Tuesday, December 4, 2012

Movie with Abe: Beasts of the Southern Wild

Beasts of the Southern Wild
Directed by Benh Zeitlin
Released June 27, 2012 / DVD December 4, 2012

There’s simply nothing quite like “Beasts of the Southern Wild.” From its first moments, this independent hit from Fox Searchlight is breathtaking and intoxicating, showcasing its six-year-old protagonist’s unmatchable energy and lust for life. The story of Hushpuppy and her father, Wink, both inhabitants of the Bathtub, cut off from the rest of Louisiana by a levee, is uniquely inspiring and completely captivating, establishing a world in which a child can function as an adult and where positivity trumps reality. “Beasts of the Southern Wild” is easily the most creative and mesmerizing film of the year.

Part of the magic of “Beasts of the Southern Wild” is the talent displayed by actress Quvenzhané Wallis. Just five years old during her audition and now only eight, Wallis is entirely comfortable serving as the lead of a film, narrating its events and spending many of her scenes entirely alone with nature. Hushpuppy describes the wonder of the Bathtub in the film’s opening scene by explaining the confines of the world beyond the levee, where water is less present but nothing is as free and wondrous. As Hushpuppy herself declares, the Bathtub may one day be completely underwater, but she and her father aren’t going anywhere.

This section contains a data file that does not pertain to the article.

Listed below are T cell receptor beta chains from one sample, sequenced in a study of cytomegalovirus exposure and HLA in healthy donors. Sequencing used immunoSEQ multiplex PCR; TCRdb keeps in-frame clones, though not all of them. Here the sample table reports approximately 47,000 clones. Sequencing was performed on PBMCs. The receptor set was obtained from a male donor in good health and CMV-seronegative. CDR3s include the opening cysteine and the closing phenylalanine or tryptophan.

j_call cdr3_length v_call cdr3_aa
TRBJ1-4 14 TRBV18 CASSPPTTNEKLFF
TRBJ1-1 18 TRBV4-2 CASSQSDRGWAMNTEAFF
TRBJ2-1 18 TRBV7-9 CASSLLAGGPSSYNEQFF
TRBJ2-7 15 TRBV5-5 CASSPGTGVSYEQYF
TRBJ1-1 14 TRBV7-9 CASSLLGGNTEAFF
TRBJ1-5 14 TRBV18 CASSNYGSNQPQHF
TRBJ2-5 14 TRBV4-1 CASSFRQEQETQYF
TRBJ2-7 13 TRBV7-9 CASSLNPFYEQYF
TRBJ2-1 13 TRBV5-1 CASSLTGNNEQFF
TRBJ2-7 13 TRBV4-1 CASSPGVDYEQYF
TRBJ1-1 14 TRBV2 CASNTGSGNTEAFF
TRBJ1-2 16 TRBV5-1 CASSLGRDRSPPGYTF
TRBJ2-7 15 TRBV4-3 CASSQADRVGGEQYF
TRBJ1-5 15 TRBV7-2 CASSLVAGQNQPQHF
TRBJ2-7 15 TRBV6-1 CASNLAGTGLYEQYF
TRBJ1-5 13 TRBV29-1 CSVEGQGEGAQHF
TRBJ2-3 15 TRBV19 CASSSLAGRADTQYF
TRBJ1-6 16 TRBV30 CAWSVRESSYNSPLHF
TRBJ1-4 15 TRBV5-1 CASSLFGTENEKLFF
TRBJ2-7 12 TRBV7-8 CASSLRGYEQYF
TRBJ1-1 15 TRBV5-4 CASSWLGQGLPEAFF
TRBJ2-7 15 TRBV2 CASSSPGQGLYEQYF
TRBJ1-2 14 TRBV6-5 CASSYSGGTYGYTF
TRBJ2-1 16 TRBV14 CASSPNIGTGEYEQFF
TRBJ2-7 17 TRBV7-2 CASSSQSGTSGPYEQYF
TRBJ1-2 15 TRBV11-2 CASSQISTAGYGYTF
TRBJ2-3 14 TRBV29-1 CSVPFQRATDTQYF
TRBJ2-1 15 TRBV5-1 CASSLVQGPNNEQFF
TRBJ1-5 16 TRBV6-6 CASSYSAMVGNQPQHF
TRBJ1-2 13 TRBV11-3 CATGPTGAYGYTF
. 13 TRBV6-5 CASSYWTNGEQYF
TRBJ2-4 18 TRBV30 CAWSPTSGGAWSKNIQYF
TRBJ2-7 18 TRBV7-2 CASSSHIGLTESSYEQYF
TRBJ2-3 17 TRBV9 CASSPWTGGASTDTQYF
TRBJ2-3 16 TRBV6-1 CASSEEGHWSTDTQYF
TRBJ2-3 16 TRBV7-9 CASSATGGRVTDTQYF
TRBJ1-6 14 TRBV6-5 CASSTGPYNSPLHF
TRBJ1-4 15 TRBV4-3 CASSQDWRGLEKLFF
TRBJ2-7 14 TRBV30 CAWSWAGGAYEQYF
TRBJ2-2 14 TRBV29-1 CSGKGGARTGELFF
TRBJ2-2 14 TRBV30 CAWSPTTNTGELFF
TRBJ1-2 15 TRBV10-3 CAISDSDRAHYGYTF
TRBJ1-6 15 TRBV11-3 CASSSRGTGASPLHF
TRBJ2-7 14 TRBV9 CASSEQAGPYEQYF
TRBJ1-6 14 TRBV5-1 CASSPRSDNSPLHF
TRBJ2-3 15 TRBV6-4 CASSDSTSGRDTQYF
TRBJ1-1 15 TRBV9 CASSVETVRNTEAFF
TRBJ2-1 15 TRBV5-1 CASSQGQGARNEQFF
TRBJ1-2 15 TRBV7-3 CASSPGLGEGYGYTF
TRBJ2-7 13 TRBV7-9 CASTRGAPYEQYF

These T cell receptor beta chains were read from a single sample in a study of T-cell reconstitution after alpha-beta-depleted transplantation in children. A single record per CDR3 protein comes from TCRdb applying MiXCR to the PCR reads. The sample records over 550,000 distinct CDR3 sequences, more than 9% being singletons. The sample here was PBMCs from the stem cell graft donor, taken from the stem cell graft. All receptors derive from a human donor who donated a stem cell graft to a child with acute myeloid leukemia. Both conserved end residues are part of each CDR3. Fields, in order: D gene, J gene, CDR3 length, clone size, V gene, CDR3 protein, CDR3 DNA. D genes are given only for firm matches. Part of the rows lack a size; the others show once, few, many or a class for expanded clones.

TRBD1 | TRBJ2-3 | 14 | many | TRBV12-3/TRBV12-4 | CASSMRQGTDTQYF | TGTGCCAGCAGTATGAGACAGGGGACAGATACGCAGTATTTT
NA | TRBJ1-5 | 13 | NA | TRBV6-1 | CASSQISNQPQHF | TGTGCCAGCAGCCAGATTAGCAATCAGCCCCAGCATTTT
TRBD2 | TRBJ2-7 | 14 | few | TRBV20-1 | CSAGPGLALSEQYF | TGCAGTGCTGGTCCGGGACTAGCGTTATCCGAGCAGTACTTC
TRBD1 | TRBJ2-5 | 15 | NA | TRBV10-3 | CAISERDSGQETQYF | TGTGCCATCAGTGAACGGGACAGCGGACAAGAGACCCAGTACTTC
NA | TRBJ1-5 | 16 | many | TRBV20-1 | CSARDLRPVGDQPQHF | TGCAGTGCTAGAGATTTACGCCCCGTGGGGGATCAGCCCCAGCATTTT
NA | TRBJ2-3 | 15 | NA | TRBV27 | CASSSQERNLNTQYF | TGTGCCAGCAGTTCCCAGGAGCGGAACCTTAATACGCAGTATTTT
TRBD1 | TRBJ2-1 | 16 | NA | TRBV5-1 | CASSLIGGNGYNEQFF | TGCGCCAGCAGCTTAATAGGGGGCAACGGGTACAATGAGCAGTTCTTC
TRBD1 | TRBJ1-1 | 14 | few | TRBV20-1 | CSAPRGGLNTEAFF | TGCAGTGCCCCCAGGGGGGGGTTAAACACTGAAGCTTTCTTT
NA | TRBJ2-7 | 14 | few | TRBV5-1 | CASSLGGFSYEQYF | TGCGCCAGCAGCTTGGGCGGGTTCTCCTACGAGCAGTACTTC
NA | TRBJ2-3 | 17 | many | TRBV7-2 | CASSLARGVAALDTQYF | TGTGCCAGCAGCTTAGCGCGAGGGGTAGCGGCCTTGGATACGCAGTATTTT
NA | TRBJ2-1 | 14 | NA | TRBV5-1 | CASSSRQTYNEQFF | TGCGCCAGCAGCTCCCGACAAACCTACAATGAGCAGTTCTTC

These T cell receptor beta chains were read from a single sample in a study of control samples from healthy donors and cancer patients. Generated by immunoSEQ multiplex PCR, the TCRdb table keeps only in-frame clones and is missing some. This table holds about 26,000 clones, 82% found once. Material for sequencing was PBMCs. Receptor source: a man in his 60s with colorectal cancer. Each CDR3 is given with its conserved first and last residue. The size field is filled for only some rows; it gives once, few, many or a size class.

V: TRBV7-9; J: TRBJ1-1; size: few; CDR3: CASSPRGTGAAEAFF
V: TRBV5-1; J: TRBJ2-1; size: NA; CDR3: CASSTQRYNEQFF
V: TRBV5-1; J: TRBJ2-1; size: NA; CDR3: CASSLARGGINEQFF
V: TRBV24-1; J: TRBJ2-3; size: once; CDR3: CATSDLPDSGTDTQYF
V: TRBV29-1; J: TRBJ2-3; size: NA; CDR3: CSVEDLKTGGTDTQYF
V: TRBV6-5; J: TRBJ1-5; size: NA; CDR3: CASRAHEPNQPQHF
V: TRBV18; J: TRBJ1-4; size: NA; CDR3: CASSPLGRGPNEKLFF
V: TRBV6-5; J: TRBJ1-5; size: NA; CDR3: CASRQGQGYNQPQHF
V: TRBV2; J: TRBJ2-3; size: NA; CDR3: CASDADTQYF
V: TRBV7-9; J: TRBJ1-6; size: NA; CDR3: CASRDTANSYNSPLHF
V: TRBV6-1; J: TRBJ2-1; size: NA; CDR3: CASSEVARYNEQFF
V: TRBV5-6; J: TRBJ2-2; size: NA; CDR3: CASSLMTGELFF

Hushpuppy’s spirit is contrasted by that of her father, who often lets his anger get the best of him. He treats Hushpuppy as if she were an adult, chastising and even humiliating her for mistakes that a child twice her age might make, but it’s clear that he still comprehends his role as her protector. When she is unable to sleep during a violent storm, he charges outside and fires a rifle into the sky, defiantly telling the storm that he’s not afraid. He’s hardly a commendable father figure, but, as with this whole film, things just aren’t quite the same in its universe, and he shows that he cares in the only way that he knows how.

The visual wonder of “Beasts of the Southern Wild” is achieved in its shots of the landscape, devastated by storms and sunk under water. The use of sparklers early on in a celebratory scene shines a light on its characters, particularly Hushpuppy, framing her as a curious creature in this fantastical land. The score by Dan Romer and director Behn Zeitlin is marvelous, emphasizing the majesty of Hushpuppy’s world. This is Zeitlin’s first feature film, and he and Wallis should definitely be watched. With this film as their introduction to the world, they can go anywhere.


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